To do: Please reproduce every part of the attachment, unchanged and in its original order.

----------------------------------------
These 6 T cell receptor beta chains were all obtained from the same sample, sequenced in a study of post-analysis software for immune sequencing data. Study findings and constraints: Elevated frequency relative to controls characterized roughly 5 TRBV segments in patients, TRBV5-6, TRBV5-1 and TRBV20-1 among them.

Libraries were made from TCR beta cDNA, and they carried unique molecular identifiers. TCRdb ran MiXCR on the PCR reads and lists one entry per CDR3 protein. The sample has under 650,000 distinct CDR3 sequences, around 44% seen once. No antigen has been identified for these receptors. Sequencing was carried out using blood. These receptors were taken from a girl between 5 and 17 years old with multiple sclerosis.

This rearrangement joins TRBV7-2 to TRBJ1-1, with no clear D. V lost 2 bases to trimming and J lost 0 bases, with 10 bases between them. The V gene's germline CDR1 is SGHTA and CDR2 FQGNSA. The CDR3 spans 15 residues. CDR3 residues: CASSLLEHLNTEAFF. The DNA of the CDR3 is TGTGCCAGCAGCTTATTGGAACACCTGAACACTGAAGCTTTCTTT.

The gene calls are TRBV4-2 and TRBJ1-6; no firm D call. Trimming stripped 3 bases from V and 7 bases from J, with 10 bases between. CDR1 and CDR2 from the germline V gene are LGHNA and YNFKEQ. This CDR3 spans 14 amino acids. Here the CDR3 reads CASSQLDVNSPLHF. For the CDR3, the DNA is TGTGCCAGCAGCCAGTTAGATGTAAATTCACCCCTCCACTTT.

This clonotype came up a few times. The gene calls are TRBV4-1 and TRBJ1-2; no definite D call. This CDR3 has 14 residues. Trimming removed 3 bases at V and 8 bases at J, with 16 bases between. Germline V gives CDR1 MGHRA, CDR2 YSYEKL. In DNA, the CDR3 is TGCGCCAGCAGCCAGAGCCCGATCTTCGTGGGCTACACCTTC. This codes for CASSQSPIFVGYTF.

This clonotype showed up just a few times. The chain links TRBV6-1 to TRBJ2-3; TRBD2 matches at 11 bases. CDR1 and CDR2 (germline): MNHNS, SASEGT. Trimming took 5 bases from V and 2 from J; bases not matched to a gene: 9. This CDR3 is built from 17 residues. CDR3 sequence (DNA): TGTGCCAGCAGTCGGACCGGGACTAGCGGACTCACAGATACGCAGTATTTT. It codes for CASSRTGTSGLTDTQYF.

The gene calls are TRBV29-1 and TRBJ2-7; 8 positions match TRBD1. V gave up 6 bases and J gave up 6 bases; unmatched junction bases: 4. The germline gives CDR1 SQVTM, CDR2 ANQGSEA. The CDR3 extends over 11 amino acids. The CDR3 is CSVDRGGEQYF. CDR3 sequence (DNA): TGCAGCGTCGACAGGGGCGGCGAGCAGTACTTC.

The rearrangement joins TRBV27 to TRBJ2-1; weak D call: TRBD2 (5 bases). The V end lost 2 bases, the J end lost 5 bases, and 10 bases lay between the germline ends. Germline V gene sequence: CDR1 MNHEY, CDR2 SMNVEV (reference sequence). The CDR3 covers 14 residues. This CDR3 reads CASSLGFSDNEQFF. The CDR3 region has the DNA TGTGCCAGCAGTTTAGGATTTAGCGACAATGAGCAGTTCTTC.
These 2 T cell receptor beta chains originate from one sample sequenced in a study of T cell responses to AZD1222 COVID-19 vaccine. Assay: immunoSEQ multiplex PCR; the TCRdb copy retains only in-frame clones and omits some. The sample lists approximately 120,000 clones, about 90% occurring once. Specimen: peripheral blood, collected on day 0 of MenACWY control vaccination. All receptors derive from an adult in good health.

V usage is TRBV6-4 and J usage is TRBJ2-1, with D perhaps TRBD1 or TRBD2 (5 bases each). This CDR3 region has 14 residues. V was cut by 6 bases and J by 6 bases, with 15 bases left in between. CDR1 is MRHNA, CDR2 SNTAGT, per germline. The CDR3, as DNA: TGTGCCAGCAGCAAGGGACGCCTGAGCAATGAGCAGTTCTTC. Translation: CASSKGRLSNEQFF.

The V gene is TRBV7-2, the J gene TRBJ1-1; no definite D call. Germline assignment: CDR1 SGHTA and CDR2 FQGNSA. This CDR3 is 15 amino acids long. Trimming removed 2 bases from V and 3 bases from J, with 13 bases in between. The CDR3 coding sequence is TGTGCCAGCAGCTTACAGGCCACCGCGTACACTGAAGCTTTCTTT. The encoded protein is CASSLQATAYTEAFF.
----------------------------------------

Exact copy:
These 6 T cell receptor beta chains were all obtained from the same sample, sequenced in a study of post-analysis software for immune sequencing data. Study findings and constraints: Elevated frequency relative to controls characterized roughly 5 TRBV segments in patients, TRBV5-6, TRBV5-1 and TRBV20-1 among them.

Libraries were made from TCR beta cDNA, and they carried unique molecular identifiers. TCRdb ran MiXCR on the PCR reads and lists one entry per CDR3 protein. The sample has under 650,000 distinct CDR3 sequences, around 44% seen once. No antigen has been identified for these receptors. Sequencing was carried out using blood. These receptors were taken from a girl between 5 and 17 years old with multiple sclerosis.

This rearrangement joins TRBV7-2 to TRBJ1-1, with no clear D. V lost 2 bases to trimming and J lost 0 bases, with 10 bases between them. The V gene's germline CDR1 is SGHTA and CDR2 FQGNSA. The CDR3 spans 15 residues. CDR3 residues: CASSLLEHLNTEAFF. The DNA of the CDR3 is TGTGCCAGCAGCTTATTGGAACACCTGAACACTGAAGCTTTCTTT.

The gene calls are TRBV4-2 and TRBJ1-6; no firm D call. Trimming stripped 3 bases from V and 7 bases from J, with 10 bases between. CDR1 and CDR2 from the germline V gene are LGHNA and YNFKEQ. This CDR3 spans 14 amino acids. Here the CDR3 reads CASSQLDVNSPLHF. For the CDR3, the DNA is TGTGCCAGCAGCCAGTTAGATGTAAATTCACCCCTCCACTTT.

This clonotype came up a few times. The gene calls are TRBV4-1 and TRBJ1-2; no definite D call. This CDR3 has 14 residues. Trimming removed 3 bases at V and 8 bases at J, with 16 bases between. Germline V gives CDR1 MGHRA, CDR2 YSYEKL. In DNA, the CDR3 is TGCGCCAGCAGCCAGAGCCCGATCTTCGTGGGCTACACCTTC. This codes for CASSQSPIFVGYTF.

This clonotype showed up just a few times. The chain links TRBV6-1 to TRBJ2-3; TRBD2 matches at 11 bases. CDR1 and CDR2 (germline): MNHNS, SASEGT. Trimming took 5 bases from V and 2 from J; bases not matched to a gene: 9. This CDR3 is built from 17 residues. CDR3 sequence (DNA): TGTGCCAGCAGTCGGACCGGGACTAGCGGACTCACAGATACGCAGTATTTT. It codes for CASSRTGTSGLTDTQYF.

The gene calls are TRBV29-1 and TRBJ2-7; 8 positions match TRBD1. V gave up 6 bases and J gave up 6 bases; unmatched junction bases: 4. The germline gives CDR1 SQVTM, CDR2 ANQGSEA. The CDR3 extends over 11 amino acids. The CDR3 is CSVDRGGEQYF. CDR3 sequence (DNA): TGCAGCGTCGACAGGGGCGGCGAGCAGTACTTC.

The rearrangement joins TRBV27 to TRBJ2-1; weak D call: TRBD2 (5 bases). The V end lost 2 bases, the J end lost 5 bases, and 10 bases lay between the germline ends. Germline V gene sequence: CDR1 MNHEY, CDR2 SMNVEV (reference sequence). The CDR3 covers 14 residues. This CDR3 reads CASSLGFSDNEQFF. The CDR3 region has the DNA TGTGCCAGCAGTTTAGGATTTAGCGACAATGAGCAGTTCTTC.
These 2 T cell receptor beta chains originate from one sample sequenced in a study of T cell responses to AZD1222 COVID-19 vaccine. Assay: immunoSEQ multiplex PCR; the TCRdb copy retains only in-frame clones and omits some. The sample lists approximately 120,000 clones, about 90% occurring once. Specimen: peripheral blood, collected on day 0 of MenACWY control vaccination. All receptors derive from an adult in good health.

V usage is TRBV6-4 and J usage is TRBJ2-1, with D perhaps TRBD1 or TRBD2 (5 bases each). This CDR3 region has 14 residues. V was cut by 6 bases and J by 6 bases, with 15 bases left in between. CDR1 is MRHNA, CDR2 SNTAGT, per germline. The CDR3, as DNA: TGTGCCAGCAGCAAGGGACGCCTGAGCAATGAGCAGTTCTTC. Translation: CASSKGRLSNEQFF.

The V gene is TRBV7-2, the J gene TRBJ1-1; no definite D call. Germline assignment: CDR1 SGHTA and CDR2 FQGNSA. This CDR3 is 15 amino acids long. Trimming removed 2 bases from V and 3 bases from J, with 13 bases in between. The CDR3 coding sequence is TGTGCCAGCAGCTTACAGGCCACCGCGTACACTGAAGCTTTCTTT. The encoded protein is CASSLQATAYTEAFF.